GenSan eyes merger of 2 local health offices

GENERAL SANTOS CITY (MindaNews/03 Jan.) – Local health authorities are pushing for the reintegration of the city government’s two health-related departments in a bid to enhance the delivery of various services to local residents.

Dr. Edgardo Sandig, city health officer, said Friday they have linked up with the city council for the passage of a new ordinance that would integrate or merge the city’s hospital services and field health services offices into a single department.

He said the city field health services office and the city hospital are currently operating as separate departments by virtue of an ordinance that was passed in 1998.

The official was referring to Ordinance No. 8, series of 1998, that paved the way for the “splitting” of the then City Integrated Health Services Office into two new departments comprising the hospital services and the field health services.

“This is a problematic setup since the two offices have different policy directions and that should not be the case as both are frontline health services units,” said Sandig, who heads the field health services department.

In the city’s recent campaign against firecrackers, for instance, he said his office’s initiatives were quite limited since they could not include the city hospital in their activities.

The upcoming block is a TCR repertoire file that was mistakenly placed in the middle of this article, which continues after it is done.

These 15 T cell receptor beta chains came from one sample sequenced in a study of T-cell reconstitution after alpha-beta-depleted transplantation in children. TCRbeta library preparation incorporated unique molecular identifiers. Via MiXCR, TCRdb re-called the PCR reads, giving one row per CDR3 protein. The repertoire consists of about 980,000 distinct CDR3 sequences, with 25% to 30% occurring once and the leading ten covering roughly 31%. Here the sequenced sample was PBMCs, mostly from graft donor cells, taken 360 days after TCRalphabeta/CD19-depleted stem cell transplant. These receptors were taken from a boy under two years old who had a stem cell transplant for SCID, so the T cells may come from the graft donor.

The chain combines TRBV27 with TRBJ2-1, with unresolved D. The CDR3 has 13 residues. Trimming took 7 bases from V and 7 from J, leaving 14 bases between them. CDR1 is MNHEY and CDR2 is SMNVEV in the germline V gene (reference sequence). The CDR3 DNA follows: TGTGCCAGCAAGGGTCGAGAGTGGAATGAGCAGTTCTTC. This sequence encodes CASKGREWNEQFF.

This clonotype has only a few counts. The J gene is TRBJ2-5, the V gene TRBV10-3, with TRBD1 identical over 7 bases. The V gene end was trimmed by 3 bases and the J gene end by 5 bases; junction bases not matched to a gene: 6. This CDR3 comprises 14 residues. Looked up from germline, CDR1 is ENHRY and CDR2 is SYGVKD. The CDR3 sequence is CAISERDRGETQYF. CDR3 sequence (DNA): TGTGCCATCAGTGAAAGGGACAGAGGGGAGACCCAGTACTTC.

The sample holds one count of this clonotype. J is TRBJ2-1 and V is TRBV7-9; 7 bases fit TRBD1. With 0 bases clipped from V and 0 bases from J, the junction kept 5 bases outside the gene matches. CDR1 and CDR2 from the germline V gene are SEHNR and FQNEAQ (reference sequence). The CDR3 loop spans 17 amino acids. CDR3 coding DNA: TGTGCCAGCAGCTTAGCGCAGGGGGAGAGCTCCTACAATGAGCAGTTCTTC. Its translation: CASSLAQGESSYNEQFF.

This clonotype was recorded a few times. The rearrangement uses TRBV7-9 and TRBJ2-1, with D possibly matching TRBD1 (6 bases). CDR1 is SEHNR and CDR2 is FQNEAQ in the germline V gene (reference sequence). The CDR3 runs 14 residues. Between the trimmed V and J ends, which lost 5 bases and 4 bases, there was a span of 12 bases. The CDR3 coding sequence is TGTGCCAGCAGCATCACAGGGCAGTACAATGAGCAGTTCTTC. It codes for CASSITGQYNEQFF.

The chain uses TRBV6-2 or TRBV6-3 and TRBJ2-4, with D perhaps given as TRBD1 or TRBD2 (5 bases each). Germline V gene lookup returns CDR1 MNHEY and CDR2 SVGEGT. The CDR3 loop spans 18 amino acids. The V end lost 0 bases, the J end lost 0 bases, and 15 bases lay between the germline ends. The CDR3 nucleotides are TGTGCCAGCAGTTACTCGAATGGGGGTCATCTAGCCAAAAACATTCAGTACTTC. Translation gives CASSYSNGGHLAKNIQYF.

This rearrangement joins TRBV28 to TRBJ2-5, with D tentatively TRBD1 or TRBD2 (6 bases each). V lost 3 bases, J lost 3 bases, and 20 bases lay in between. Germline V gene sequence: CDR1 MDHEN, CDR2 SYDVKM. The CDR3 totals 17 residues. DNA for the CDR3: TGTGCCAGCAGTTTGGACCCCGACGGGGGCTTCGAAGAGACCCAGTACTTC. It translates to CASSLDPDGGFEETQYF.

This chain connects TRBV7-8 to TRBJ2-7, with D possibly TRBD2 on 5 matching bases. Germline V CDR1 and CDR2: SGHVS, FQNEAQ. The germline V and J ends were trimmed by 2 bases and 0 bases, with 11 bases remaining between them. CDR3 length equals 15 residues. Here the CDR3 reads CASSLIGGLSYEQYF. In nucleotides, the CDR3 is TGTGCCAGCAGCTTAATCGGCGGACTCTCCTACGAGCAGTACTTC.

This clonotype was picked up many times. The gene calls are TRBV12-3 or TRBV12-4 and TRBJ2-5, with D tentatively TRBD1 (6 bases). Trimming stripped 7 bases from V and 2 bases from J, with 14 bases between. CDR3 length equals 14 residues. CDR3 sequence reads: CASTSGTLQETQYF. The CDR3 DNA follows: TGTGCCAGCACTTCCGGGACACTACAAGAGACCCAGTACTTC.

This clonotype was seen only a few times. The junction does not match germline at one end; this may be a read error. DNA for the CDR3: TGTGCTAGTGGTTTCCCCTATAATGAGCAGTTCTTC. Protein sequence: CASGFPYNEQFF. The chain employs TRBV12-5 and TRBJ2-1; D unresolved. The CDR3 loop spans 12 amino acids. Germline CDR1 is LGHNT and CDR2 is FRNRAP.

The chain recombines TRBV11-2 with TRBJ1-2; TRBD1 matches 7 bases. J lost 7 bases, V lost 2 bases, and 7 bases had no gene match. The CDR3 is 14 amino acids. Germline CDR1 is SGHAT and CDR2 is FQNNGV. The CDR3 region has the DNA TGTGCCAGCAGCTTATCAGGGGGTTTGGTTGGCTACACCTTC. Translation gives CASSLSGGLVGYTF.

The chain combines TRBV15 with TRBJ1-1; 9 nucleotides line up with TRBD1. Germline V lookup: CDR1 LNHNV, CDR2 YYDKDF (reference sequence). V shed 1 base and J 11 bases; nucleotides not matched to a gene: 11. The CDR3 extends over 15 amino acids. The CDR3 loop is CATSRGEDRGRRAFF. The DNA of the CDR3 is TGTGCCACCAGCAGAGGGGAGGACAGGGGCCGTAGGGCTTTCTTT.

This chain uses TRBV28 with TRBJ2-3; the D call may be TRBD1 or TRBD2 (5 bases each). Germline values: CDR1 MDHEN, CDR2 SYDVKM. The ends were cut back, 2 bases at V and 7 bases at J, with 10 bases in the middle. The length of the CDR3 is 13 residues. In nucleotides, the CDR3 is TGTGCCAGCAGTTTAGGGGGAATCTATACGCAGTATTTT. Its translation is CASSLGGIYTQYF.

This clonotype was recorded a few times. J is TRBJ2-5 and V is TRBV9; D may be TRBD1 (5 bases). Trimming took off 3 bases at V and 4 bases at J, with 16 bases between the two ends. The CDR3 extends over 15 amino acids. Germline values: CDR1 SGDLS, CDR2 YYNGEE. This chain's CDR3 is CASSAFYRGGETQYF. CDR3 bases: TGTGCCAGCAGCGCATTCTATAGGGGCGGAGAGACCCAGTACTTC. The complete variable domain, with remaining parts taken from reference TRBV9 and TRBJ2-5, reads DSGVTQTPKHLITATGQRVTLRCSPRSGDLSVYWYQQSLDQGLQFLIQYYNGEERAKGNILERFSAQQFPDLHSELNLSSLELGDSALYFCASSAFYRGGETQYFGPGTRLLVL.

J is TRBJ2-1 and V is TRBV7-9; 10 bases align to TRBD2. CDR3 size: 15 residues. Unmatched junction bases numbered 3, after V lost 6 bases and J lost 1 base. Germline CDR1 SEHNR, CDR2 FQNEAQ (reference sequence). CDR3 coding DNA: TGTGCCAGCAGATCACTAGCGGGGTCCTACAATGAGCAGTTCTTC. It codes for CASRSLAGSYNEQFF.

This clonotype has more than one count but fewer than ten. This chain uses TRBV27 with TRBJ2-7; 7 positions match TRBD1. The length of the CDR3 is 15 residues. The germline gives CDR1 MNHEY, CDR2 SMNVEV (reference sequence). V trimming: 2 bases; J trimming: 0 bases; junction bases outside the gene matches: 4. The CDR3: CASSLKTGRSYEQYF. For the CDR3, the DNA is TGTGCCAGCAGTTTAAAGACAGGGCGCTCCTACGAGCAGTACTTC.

While the two units observed the “code while alert” ordered by the Department of Health in connection with the Christmas and New Year holidays, he said both implemented their strategies separately.

“Ideally, the city health office should be able to lay down its policy directions across frontline health units, including the hospital. Health services should be inclusive and integrated as in the case of most local government units in the country,” he said.

Sandig said City Mayor Ronnel Rivera already issued the go-signal for the reintegration of the two departments.

The mayor also commissioned a study on the current setup of the two offices and the needed improvements when the reintegration comes in later on, he said.

“The target is to have the ordinance passed and set its implementation in the early part of the year,” he said.

In the proposed “reintegration” ordinance, author City Councilor Rosalita Nunez noted that there is a need for the city to adopt and establish an integrated health services unit “to cope with the increasing demand of the city population’s health needs.”

Such setup will allow local residents “to receive a continuum of preventive and curative services according to their needs over time and across different levels of health system,” she said.

“The integrated health services will encompass the management and delivery of quality and safe health services in the city, with the end in view to give the public a diversity of health promotion, disease prevention, diagnosis, treatment, disease- management, rehabilitation and palliative care services through the different levels and sites of care within the health system,” Nunez cited.

She said that under the proposed measure, which is currently pending at the committee level, both departments “will be operationally integrated but structurally independent.”

Nunez added that the integrated system will work to bring better access to high quality services, coordinated health care and effective management of health system. (MindaNews)